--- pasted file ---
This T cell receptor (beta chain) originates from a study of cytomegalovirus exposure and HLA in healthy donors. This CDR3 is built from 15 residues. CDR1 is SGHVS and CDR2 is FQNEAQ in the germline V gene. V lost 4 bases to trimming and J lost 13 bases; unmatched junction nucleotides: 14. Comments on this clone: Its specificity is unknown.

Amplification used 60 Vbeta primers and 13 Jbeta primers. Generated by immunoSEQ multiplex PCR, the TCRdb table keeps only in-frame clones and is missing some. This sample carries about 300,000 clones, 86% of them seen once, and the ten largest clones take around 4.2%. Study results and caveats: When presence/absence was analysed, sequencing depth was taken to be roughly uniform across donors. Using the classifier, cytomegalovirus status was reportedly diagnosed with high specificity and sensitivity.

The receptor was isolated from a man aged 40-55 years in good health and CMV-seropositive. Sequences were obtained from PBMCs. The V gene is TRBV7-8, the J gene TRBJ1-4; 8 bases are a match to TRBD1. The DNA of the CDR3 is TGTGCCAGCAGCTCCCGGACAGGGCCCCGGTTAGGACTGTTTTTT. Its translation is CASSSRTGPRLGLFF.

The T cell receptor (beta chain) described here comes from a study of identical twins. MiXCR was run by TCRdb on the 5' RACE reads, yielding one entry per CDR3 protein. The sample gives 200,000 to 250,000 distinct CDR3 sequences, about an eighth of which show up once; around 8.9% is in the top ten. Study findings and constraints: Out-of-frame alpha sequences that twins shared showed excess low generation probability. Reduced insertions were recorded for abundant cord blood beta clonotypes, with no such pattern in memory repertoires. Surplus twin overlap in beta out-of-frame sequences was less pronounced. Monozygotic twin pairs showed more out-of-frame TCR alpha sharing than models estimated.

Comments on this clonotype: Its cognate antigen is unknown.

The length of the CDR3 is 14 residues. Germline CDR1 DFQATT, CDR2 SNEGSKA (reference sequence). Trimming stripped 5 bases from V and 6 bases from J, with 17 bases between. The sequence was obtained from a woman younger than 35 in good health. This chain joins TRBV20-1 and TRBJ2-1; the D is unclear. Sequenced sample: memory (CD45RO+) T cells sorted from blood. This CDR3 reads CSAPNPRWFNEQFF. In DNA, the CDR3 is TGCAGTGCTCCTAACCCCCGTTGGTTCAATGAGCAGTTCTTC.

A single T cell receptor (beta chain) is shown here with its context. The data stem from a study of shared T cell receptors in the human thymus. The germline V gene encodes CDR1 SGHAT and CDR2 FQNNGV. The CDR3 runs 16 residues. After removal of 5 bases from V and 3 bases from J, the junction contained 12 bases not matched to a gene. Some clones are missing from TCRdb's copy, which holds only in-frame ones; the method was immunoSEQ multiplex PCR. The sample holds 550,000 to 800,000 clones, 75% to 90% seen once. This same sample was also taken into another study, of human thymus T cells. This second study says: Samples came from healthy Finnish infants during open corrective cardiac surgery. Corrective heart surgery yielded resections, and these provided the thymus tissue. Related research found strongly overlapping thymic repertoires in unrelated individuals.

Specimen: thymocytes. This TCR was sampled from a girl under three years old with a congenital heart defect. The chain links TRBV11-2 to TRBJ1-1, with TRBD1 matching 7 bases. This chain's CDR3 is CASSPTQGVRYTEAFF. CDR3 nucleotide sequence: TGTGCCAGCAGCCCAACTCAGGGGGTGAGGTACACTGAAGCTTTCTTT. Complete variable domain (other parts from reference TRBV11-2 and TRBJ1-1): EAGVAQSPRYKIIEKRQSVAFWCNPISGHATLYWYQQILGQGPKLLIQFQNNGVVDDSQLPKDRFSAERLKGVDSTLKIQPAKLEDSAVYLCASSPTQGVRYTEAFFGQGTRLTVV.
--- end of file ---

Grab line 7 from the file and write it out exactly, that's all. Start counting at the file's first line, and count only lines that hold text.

A single T cell receptor (beta chain) is shown here with its context. The data stem from a study of shared T cell receptors in the human thymus. The germline V gene encodes CDR1 SGHAT and CDR2 FQNNGV. The CDR3 runs 16 residues. After removal of 5 bases from V and 3 bases from J, the junction contained 12 bases not matched to a gene. Some clones are missing from TCRdb's copy, which holds only in-frame ones; the method was immunoSEQ multiplex PCR. The sample holds 550,000 to 800,000 clones, 75% to 90% seen once. This same sample was also taken into another study, of human thymus T cells. This second study says: Samples came from healthy Finnish infants during open corrective cardiac surgery. Corrective heart surgery yielded resections, and these provided the thymus tissue. Related research found strongly overlapping thymic repertoires in unrelated individuals.